For the best reviews of the new cyborg flick Ex Machina, go read the comments on the movie's YouTube trailer. There, you will find a variety of good observations, such as, "Why is the A.I. almost always female?"; "Maybe if people would stop treating their A.I.'s like shit then they wouldn't go nuts and want to kill everyone"; and "I think this movie is made for the blow up doll fanciers. What Sick Bastards, that makes us humanize toaster ovens."
I will confirm Ex Machina is a movie about "humanize[d] toaster ovens" that are created by a sick bastard. The film follows Caleb (Domnhall Gleeson), a young programmer who has won a vaguely defined online contest. His prize is a week with Nathan (Oscar Isaac), a genius billionaire who lives alone on a Norwegian estate that looks like a cross between Camp David and Rivendell.
Nathan is a supposedly chill dude (spoiler alert: he's not really chill) who also happens to be developing cutting-edge robots. He needs Caleb, a freshman with a big heart, to interact with a robot named Ava in order to determine whether or not she has achieved sentience. Caleb is in over his head and knows it, but he is too curious to back out of the increasingly weird circumstances. Nathan, meanwhile, is revealed as an unstable alcoholic who abuses his sole employee, a beautiful, silent servant named Kyoko (Sonoya Mizuno).
We first meet the robot Ava (Alicia Vikander plus a team of motion-graphics artists) from Caleb's perspective: She is silhouetted against a window in her locked chambers. She has a shy, sad-eyed, Natalie Portman vibe. Her artificial face is prosthetically masked with human features, but her body looks like a shapely version of the see-through computer my nerdy high school boyfriend once built. When Caleb is allowed to speak to her through a glass, Ava points out that she understands his "microexpressions." She can tell he likes her, maybe too much. From there, Ex Machina is standard fare, as conjectural parallel realities go: Boy meets Robot. Boy loves Robot. But Robot is a robot. What will become of Boy?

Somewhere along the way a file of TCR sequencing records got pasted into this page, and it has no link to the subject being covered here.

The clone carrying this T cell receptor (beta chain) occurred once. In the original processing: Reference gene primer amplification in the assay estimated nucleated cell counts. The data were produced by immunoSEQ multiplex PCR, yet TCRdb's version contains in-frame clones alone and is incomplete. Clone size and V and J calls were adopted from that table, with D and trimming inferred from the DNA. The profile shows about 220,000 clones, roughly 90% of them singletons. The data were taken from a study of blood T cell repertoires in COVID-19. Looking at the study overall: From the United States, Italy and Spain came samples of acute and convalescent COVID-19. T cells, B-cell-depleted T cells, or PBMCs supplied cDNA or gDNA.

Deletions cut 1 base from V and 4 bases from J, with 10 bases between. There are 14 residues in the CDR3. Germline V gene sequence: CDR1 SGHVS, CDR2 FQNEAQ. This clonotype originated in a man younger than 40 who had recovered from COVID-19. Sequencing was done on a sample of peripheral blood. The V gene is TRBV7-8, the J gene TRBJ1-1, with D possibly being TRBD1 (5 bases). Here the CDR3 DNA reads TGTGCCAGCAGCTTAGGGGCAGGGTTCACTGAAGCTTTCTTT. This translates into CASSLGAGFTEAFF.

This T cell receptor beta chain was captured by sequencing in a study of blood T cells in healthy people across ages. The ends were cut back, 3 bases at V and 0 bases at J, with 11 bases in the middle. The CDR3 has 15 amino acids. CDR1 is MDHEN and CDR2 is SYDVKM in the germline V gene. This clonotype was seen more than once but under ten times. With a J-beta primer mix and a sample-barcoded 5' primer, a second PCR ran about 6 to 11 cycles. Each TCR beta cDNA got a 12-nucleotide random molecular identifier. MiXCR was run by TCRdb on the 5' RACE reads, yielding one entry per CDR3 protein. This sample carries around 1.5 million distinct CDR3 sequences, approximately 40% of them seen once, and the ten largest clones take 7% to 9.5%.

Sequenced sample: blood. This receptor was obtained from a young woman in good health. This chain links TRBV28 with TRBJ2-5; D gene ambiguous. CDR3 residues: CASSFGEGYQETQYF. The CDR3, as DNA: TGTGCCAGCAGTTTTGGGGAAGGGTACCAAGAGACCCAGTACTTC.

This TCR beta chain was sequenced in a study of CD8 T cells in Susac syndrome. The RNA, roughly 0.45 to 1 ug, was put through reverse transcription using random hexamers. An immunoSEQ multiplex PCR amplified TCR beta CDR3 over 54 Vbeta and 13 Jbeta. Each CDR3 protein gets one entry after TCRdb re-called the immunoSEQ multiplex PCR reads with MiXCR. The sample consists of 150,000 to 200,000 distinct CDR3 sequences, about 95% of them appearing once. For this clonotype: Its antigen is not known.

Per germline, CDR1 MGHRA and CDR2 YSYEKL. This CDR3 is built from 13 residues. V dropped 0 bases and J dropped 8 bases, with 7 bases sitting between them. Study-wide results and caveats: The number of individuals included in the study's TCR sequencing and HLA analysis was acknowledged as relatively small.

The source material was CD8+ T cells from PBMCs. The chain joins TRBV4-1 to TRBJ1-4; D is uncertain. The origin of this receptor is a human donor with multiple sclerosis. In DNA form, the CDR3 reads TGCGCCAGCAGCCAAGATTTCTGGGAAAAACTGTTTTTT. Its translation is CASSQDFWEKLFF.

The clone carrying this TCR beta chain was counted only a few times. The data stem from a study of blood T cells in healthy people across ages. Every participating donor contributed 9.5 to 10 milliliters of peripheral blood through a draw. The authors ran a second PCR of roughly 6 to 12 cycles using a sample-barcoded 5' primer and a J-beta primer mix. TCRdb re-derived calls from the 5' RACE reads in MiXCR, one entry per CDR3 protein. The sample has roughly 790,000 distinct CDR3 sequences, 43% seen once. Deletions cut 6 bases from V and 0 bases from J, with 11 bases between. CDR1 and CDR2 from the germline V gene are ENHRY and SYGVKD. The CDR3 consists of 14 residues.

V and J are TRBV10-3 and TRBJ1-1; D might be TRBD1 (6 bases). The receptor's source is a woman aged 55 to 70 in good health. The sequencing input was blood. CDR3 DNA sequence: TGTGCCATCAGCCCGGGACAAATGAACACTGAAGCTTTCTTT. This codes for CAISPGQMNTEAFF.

The script, while competent, is laden with grating cultural reference. Nathan and Caleb cite Prometheus while they drink wine and eat sushi. In one scene, Nathan explains his life philosophy through the extended metaphor of a Jackson Pollock painting. Caleb, for his part, regularly says things like "If you've created a conscious machine, it's not the history of man. That's the history of gods!"
For a movie about the stunning reach of tech, the tech in Ex Machina is weirdly campy. In order to gain entrance to the most preciously guarded scientific research facility in the world, all Caleb has to do is pickpocket a key card, the kind you get at Days Inn. The sci-fi logic of the film, which could make it worthwhile, also falls flat. When Nathan gives Caleb a tour of the A.I. batcave, a room scattered with detached prosthetics and eerie light tables, he holds up a brain-shaped piece of glowy glass and tells Caleb it is the A.I.'s mind. Thought sequences, he explains, are downloaded in real time from billions of searches. Imagine what it would actually be like to talk to something that formed its reality based on web searches. I just typed "What is..." into Google and the second and third suggested searches — based on some seriously high-level algorithmic intelligence — were "What is Coachella?" and "What is a thot?" There may be some epistemological problems with crowd-sourcing.
A version of Ex Machina told from Ava's perspective would have been infinitely more interesting. Near the end of the movie, Ava tries to make herself look human by donning a wig and applying layer after layer of prosthetic skin to her robot body. She stares in the mirror, investigating her weird, new self. Save yourself the trouble of seeing this movie and instead go read Donna Haraway's Cyborg Manifesto, where she describes cyborgs as "the final appropriation of women's bodies in a masculinist orgy of war." It's a start.